By Steve Cichon
There’s something about eating in a diner that makes us feel closer to some unique piece of America that exists only in our peripheral vision these days.
While diner car restaurants were popping up in various forms around the country from the 1920s through the 1960s, here in the City of Buffalo, the dining category defined by quick, cheap food served in a sparse, sometimes questionable environment was dominated Deco Restaurants.
In the 1940s, there were more than 50 tiny Deco lunch counter restaurants tucked into every neighborhood in Buffalo, in much the same way that other big cities of the time had diners.
The good news is that the pre-fab diners that dotted America’s landscape were made to be moved, so just because Buffalo didn’t have any diners during the diner heyday doesn’t mean we can’t eat in authentic, decades-old manufactured diner cars today.
Lake Effect Diner
What we know as the Lake Effect Diner today was manufactured in 1952, one of 400 or so built by the Mountain View Diners Co. in Singac, N.J. It began life in Wayne, P.A., as the Main Line Grille.
Elsie D’Ignazio was a cook there, and when the business came up for sale, she bought the place.
The place operated as the Wayne Diner for about 20 years; then it was sold and became Orient House Chinese restaurant. A few years later, the place was renamed China Buddha Restaurant and was an area landmark known as much for its giant red, green and white sign as its cuisine
Lake Effect owner Tucker Curtain bought the diner and went to great lengths to bring it back to its original look, with lots of stainless steel and pink tiles. Today you’ll find the Lake Effect Diner on Main Street in University Heights.
While the people of Wayne, P.A., were eating meatloaf at the Wayne Diner, people at Main and Englewood — a few blocks from where the diner now stands — were eating at Deco Restaurant.
Built as a Deco Restaurant, for decades, the building was home to Chabad House. Currently, the storefront is back to its restaurant roots as the home of Wholly Crepe.
Swan Street Diner
With baked enamel walls and mahogany window trim, the classic Newark Diner opened in 1939.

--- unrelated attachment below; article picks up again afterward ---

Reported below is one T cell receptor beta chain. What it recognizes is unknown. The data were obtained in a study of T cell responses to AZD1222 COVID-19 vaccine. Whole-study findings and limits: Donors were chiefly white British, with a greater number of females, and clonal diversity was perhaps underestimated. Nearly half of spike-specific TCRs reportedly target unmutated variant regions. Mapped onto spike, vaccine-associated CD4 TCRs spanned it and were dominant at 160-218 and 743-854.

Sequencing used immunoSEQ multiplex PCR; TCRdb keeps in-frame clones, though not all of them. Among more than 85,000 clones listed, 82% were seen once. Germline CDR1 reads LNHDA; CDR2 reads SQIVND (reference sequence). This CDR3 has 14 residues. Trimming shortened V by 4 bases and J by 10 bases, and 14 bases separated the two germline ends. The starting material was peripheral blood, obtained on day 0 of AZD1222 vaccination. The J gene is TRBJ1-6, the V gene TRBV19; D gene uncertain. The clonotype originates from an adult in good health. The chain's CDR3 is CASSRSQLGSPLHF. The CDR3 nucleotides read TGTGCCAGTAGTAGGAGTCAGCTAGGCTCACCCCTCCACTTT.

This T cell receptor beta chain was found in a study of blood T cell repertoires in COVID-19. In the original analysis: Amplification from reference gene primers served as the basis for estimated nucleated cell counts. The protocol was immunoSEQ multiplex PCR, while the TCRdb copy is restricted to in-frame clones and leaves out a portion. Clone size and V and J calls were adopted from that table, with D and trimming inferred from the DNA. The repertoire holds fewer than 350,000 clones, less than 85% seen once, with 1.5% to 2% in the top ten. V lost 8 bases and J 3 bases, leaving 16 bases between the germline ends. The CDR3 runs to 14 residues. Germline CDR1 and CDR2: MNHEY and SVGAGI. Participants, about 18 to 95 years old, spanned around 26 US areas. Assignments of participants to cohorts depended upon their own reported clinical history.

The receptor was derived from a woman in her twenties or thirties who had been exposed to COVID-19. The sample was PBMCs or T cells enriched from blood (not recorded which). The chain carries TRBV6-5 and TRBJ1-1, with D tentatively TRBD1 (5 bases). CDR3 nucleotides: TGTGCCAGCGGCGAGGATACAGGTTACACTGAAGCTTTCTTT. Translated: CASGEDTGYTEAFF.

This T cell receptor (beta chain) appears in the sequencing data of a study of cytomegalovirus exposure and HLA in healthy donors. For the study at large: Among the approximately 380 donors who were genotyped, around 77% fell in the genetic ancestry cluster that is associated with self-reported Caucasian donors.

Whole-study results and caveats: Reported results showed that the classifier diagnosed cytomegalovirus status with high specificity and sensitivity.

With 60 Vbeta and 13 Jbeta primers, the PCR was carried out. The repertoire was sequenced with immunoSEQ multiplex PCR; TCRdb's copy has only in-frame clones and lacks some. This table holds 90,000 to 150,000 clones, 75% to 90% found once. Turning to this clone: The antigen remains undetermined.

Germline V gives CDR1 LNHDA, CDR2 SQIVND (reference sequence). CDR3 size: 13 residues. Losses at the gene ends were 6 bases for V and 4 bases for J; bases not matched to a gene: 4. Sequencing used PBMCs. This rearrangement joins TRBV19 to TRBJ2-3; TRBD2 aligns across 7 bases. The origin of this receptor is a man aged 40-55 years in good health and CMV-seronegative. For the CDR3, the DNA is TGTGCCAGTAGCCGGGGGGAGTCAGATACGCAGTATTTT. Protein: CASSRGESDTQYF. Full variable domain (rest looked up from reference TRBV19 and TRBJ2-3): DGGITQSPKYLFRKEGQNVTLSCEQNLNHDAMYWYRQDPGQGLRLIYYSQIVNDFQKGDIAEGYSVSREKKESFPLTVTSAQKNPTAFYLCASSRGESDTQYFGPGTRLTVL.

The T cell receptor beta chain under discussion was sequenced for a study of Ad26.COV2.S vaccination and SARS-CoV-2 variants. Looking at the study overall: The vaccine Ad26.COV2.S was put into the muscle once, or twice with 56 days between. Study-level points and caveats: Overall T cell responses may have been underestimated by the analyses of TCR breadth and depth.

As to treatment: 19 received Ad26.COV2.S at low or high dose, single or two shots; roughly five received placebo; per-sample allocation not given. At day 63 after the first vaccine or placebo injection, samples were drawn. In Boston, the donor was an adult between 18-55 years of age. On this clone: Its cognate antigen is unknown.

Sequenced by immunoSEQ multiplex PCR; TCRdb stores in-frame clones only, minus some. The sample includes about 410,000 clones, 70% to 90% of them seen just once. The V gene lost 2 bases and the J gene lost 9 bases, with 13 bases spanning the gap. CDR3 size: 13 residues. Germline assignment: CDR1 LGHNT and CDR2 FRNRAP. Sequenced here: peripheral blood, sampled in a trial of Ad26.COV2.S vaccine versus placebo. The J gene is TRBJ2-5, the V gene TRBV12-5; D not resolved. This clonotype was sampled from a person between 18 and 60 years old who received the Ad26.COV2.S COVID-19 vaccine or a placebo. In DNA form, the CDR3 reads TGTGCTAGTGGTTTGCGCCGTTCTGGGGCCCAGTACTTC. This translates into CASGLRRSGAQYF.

Only three families operated the restaurant for the more than 70 years it was open in Newark, N.Y.
“It’s not so much fancy stuff as it is plain food, good cooking with flavor,” said John Reynolds, the second owner, in the Finger Lake Times in 1984. “But the most important thing we have isn’t for sale — it’s simply friendship, a place to go. The people who come in here, they have all the virtues you would consider American — a very strong work ethic. They go to work in the morning, stop in for coffee, to see their friends, to talk or complain about work.”
That description of the blue-collar folks shuffling through the diner when it was in the small Steuben County town sounds a lot like what was happening a block away at the Deco on Seneca Street just on the other side of Emslie Street from the diner’s current location.
While slinging quick meals was the understated every day at the Newark, the tiny diner in the tiny town did have one moment in the sun.
In 1993, ABC’s General Hospital descended on the restaurant, changed the sign and made “The Triple L Diner” part of the Luke and Laura story line.
Scenes were shot both inside and outside the Newark for the daytime soap.
Starting in 2013, the Zemsky Family, which runs the Larkin Development Group, had the J.B. Judkins Co. “Sterling-brand” diner moved and renovated.
It opened on Swan Street in 2017.